My mother was a teacher and my father a physician; I grew up in a household of very curious caretakers. During my second year of graduate school, I became increasingly frustrated that conservation policy alternatives were being evaluated using a certain set of criteria when the scientific publications I read suggested alternative evidence-based metrics. More frustrating still was why was a conservation policy alternative being drafted based on the ecological knowledge base and not the social science knowledge base? The question that perturbed me the most though, was why isn’t conservation social science working to answer these policy questions in a systematic, reliable, and valid way?  Asking these questions resulted in the obvious conclusion (for me). I could work to help better translate conservation social science into science policy. I could listen to policy makers’ questions about evaluation, assessment, and feasibility estimates and better advance the scientific knowledge base needed to answer the questions. I could be an applied conservation social scientist working to improve the efficacy of policy. So, I embarked on my PhD.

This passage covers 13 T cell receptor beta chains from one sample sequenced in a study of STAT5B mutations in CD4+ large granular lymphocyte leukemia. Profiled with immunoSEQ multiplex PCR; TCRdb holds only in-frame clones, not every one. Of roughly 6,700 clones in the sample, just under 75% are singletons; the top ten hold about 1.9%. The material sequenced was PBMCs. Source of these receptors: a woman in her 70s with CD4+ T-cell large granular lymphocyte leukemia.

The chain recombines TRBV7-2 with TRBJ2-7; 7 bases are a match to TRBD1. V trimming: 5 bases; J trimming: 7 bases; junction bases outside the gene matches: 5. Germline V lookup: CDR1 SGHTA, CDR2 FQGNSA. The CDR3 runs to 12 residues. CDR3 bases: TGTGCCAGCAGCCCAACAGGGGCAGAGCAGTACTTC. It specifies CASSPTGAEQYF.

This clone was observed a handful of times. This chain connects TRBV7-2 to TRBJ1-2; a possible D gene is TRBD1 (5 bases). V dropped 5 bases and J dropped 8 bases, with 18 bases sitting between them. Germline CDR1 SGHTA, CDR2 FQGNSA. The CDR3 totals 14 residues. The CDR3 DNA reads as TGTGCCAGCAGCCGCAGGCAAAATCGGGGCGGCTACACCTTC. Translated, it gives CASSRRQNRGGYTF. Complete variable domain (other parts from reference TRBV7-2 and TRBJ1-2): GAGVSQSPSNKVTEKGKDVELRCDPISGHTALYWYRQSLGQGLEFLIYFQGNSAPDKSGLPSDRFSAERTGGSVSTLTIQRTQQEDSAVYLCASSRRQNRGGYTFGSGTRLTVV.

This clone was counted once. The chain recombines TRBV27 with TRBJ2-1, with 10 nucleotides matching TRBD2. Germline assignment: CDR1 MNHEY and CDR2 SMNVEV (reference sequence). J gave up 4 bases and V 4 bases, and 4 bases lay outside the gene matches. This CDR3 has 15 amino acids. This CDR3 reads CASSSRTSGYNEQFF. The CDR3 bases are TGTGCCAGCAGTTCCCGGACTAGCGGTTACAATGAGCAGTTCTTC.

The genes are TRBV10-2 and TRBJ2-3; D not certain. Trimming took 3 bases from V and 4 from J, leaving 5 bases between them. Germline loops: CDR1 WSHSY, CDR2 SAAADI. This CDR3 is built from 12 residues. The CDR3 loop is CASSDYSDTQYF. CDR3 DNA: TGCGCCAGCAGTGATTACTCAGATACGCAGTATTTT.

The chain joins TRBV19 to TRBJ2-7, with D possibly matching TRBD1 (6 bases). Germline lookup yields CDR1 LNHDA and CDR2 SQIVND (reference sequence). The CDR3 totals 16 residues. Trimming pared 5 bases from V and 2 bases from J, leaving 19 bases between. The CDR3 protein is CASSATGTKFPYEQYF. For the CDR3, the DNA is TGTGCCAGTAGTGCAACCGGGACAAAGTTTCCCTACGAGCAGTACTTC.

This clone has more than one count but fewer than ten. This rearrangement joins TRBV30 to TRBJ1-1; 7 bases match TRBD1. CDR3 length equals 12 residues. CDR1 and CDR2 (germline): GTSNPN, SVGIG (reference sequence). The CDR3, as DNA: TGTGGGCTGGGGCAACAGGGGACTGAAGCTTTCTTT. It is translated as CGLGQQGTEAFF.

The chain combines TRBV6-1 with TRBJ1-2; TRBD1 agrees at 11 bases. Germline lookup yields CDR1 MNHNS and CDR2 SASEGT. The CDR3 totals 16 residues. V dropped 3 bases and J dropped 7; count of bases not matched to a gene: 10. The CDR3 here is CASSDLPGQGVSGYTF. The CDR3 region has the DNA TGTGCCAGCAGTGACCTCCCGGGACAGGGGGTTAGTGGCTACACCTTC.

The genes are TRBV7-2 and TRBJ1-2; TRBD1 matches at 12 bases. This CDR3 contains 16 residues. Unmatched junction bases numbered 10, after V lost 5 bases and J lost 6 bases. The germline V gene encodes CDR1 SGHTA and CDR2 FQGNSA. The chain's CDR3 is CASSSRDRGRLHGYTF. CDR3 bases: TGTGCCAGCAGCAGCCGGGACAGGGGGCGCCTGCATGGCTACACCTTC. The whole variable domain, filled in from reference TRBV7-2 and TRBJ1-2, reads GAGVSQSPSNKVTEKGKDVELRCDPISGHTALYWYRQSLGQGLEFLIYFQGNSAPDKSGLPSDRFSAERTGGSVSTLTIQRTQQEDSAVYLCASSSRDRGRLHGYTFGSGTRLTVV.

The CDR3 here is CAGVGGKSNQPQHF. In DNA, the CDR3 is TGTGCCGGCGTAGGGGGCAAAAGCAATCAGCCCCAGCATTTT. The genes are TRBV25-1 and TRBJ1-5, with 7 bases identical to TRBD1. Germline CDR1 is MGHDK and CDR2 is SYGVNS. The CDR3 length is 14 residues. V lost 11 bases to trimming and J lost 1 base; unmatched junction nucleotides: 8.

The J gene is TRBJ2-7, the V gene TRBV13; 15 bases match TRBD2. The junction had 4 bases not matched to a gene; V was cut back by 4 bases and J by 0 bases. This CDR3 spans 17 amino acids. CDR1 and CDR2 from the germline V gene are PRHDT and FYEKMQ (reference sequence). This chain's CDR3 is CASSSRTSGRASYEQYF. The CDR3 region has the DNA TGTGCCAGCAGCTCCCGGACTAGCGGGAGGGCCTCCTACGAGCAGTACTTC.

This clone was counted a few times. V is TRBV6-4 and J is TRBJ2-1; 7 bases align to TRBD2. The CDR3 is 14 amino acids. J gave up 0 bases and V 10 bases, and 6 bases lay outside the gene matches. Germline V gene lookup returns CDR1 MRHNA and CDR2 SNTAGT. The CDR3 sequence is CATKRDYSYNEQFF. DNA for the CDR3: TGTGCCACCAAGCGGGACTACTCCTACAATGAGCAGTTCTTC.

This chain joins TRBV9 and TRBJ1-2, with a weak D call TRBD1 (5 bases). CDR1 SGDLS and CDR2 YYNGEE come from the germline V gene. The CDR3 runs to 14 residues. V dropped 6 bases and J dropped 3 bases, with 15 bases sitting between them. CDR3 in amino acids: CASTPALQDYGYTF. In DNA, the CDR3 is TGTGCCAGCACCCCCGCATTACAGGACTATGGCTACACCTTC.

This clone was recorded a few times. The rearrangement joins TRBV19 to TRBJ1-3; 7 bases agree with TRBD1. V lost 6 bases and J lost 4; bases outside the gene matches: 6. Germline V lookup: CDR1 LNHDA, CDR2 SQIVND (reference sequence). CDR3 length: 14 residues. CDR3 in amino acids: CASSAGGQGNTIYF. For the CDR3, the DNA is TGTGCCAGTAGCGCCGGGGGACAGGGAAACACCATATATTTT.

Two things fuel my passion. The first is collaboration with other conservation scientists. The second is that the more I learn about human relationships with the environment, the more work I believe needs to be done to improve those relationships.

How did you end up where you are now? Was your career path clear, or did unforeseen opportunities come about at the right times?